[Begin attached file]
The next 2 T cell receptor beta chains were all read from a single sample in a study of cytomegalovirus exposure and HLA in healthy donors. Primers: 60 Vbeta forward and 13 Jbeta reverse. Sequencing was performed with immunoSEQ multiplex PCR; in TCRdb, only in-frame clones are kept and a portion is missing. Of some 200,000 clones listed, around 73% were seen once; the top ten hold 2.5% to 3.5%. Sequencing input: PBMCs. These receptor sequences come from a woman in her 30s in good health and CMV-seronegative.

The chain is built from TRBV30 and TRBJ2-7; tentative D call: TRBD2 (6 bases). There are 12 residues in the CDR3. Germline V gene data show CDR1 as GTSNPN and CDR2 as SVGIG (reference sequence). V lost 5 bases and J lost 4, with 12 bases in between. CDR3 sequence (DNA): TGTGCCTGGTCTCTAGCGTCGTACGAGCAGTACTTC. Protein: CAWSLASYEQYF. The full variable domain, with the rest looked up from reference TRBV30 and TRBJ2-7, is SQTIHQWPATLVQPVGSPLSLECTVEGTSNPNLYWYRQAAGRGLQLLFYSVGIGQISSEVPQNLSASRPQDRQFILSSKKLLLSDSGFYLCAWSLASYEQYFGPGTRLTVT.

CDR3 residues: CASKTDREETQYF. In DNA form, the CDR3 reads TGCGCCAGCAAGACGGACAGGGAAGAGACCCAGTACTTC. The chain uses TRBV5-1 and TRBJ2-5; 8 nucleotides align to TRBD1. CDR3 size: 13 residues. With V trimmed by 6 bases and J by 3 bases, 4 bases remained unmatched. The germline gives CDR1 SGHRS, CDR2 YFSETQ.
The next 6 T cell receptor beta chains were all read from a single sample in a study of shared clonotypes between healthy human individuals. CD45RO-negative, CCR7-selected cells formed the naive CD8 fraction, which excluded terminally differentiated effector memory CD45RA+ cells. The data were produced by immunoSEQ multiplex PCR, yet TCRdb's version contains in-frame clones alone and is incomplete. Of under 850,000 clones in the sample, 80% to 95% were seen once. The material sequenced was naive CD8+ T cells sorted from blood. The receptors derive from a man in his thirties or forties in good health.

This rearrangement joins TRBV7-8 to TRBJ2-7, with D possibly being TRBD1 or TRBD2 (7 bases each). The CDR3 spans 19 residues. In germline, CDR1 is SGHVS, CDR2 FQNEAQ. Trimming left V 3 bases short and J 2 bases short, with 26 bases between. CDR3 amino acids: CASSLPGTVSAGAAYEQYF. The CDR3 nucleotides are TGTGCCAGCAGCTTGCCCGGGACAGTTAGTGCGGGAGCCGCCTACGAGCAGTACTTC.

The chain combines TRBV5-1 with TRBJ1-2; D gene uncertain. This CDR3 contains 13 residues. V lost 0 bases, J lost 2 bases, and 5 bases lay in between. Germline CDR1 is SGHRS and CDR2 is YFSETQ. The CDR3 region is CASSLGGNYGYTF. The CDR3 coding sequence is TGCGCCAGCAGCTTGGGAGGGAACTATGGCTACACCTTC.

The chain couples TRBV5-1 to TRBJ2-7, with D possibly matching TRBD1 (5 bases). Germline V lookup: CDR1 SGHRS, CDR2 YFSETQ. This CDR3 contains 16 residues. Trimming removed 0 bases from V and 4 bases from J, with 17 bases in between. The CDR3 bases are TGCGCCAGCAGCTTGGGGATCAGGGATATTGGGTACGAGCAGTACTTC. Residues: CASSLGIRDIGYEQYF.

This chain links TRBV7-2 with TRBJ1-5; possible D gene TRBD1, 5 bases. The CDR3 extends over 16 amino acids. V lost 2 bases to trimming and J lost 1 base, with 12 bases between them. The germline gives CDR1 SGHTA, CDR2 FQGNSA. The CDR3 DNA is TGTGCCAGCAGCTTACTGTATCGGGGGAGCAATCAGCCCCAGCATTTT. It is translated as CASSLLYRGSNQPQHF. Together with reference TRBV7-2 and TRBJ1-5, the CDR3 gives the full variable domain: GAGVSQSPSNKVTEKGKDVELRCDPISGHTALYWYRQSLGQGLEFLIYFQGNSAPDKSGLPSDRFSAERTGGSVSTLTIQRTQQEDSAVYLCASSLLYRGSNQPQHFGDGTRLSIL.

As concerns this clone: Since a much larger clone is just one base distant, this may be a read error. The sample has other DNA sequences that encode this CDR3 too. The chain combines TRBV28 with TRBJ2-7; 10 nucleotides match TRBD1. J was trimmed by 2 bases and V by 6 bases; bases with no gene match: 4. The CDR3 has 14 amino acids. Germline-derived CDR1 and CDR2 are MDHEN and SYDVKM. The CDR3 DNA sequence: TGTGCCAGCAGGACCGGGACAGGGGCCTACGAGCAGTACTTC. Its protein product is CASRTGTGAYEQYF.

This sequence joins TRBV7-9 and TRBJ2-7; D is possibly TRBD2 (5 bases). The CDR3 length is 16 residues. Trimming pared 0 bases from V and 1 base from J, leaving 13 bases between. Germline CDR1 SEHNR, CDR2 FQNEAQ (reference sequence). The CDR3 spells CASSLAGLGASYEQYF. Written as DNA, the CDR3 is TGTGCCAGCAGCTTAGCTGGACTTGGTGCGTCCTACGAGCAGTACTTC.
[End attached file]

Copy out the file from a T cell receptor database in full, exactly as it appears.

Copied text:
The next 2 T cell receptor beta chains were all read from a single sample in a study of cytomegalovirus exposure and HLA in healthy donors. Primers: 60 Vbeta forward and 13 Jbeta reverse. Sequencing was performed with immunoSEQ multiplex PCR; in TCRdb, only in-frame clones are kept and a portion is missing. Of some 200,000 clones listed, around 73% were seen once; the top ten hold 2.5% to 3.5%. Sequencing input: PBMCs. These receptor sequences come from a woman in her 30s in good health and CMV-seronegative.

The chain is built from TRBV30 and TRBJ2-7; tentative D call: TRBD2 (6 bases). There are 12 residues in the CDR3. Germline V gene data show CDR1 as GTSNPN and CDR2 as SVGIG (reference sequence). V lost 5 bases and J lost 4, with 12 bases in between. CDR3 sequence (DNA): TGTGCCTGGTCTCTAGCGTCGTACGAGCAGTACTTC. Protein: CAWSLASYEQYF. The full variable domain, with the rest looked up from reference TRBV30 and TRBJ2-7, is SQTIHQWPATLVQPVGSPLSLECTVEGTSNPNLYWYRQAAGRGLQLLFYSVGIGQISSEVPQNLSASRPQDRQFILSSKKLLLSDSGFYLCAWSLASYEQYFGPGTRLTVT.

CDR3 residues: CASKTDREETQYF. In DNA form, the CDR3 reads TGCGCCAGCAAGACGGACAGGGAAGAGACCCAGTACTTC. The chain uses TRBV5-1 and TRBJ2-5; 8 nucleotides align to TRBD1. CDR3 size: 13 residues. With V trimmed by 6 bases and J by 3 bases, 4 bases remained unmatched. The germline gives CDR1 SGHRS, CDR2 YFSETQ.
The next 6 T cell receptor beta chains were all read from a single sample in a study of shared clonotypes between healthy human individuals. CD45RO-negative, CCR7-selected cells formed the naive CD8 fraction, which excluded terminally differentiated effector memory CD45RA+ cells. The data were produced by immunoSEQ multiplex PCR, yet TCRdb's version contains in-frame clones alone and is incomplete. Of under 850,000 clones in the sample, 80% to 95% were seen once. The material sequenced was naive CD8+ T cells sorted from blood. The receptors derive from a man in his thirties or forties in good health.

This rearrangement joins TRBV7-8 to TRBJ2-7, with D possibly being TRBD1 or TRBD2 (7 bases each). The CDR3 spans 19 residues. In germline, CDR1 is SGHVS, CDR2 FQNEAQ. Trimming left V 3 bases short and J 2 bases short, with 26 bases between. CDR3 amino acids: CASSLPGTVSAGAAYEQYF. The CDR3 nucleotides are TGTGCCAGCAGCTTGCCCGGGACAGTTAGTGCGGGAGCCGCCTACGAGCAGTACTTC.

The chain combines TRBV5-1 with TRBJ1-2; D gene uncertain. This CDR3 contains 13 residues. V lost 0 bases, J lost 2 bases, and 5 bases lay in between. Germline CDR1 is SGHRS and CDR2 is YFSETQ. The CDR3 region is CASSLGGNYGYTF. The CDR3 coding sequence is TGCGCCAGCAGCTTGGGAGGGAACTATGGCTACACCTTC.

The chain couples TRBV5-1 to TRBJ2-7, with D possibly matching TRBD1 (5 bases). Germline V lookup: CDR1 SGHRS, CDR2 YFSETQ. This CDR3 contains 16 residues. Trimming removed 0 bases from V and 4 bases from J, with 17 bases in between. The CDR3 bases are TGCGCCAGCAGCTTGGGGATCAGGGATATTGGGTACGAGCAGTACTTC. Residues: CASSLGIRDIGYEQYF.

This chain links TRBV7-2 with TRBJ1-5; possible D gene TRBD1, 5 bases. The CDR3 extends over 16 amino acids. V lost 2 bases to trimming and J lost 1 base, with 12 bases between them. The germline gives CDR1 SGHTA, CDR2 FQGNSA. The CDR3 DNA is TGTGCCAGCAGCTTACTGTATCGGGGGAGCAATCAGCCCCAGCATTTT. It is translated as CASSLLYRGSNQPQHF. Together with reference TRBV7-2 and TRBJ1-5, the CDR3 gives the full variable domain: GAGVSQSPSNKVTEKGKDVELRCDPISGHTALYWYRQSLGQGLEFLIYFQGNSAPDKSGLPSDRFSAERTGGSVSTLTIQRTQQEDSAVYLCASSLLYRGSNQPQHFGDGTRLSIL.

As concerns this clone: Since a much larger clone is just one base distant, this may be a read error. The sample has other DNA sequences that encode this CDR3 too. The chain combines TRBV28 with TRBJ2-7; 10 nucleotides match TRBD1. J was trimmed by 2 bases and V by 6 bases; bases with no gene match: 4. The CDR3 has 14 amino acids. Germline-derived CDR1 and CDR2 are MDHEN and SYDVKM. The CDR3 DNA sequence: TGTGCCAGCAGGACCGGGACAGGGGCCTACGAGCAGTACTTC. Its protein product is CASRTGTGAYEQYF.

This sequence joins TRBV7-9 and TRBJ2-7; D is possibly TRBD2 (5 bases). The CDR3 length is 16 residues. Trimming pared 0 bases from V and 1 base from J, leaving 13 bases between. Germline CDR1 SEHNR, CDR2 FQNEAQ (reference sequence). The CDR3 spells CASSLAGLGASYEQYF. Written as DNA, the CDR3 is TGTGCCAGCAGCTTAGCTGGACTTGGTGCGTCCTACGAGCAGTACTTC.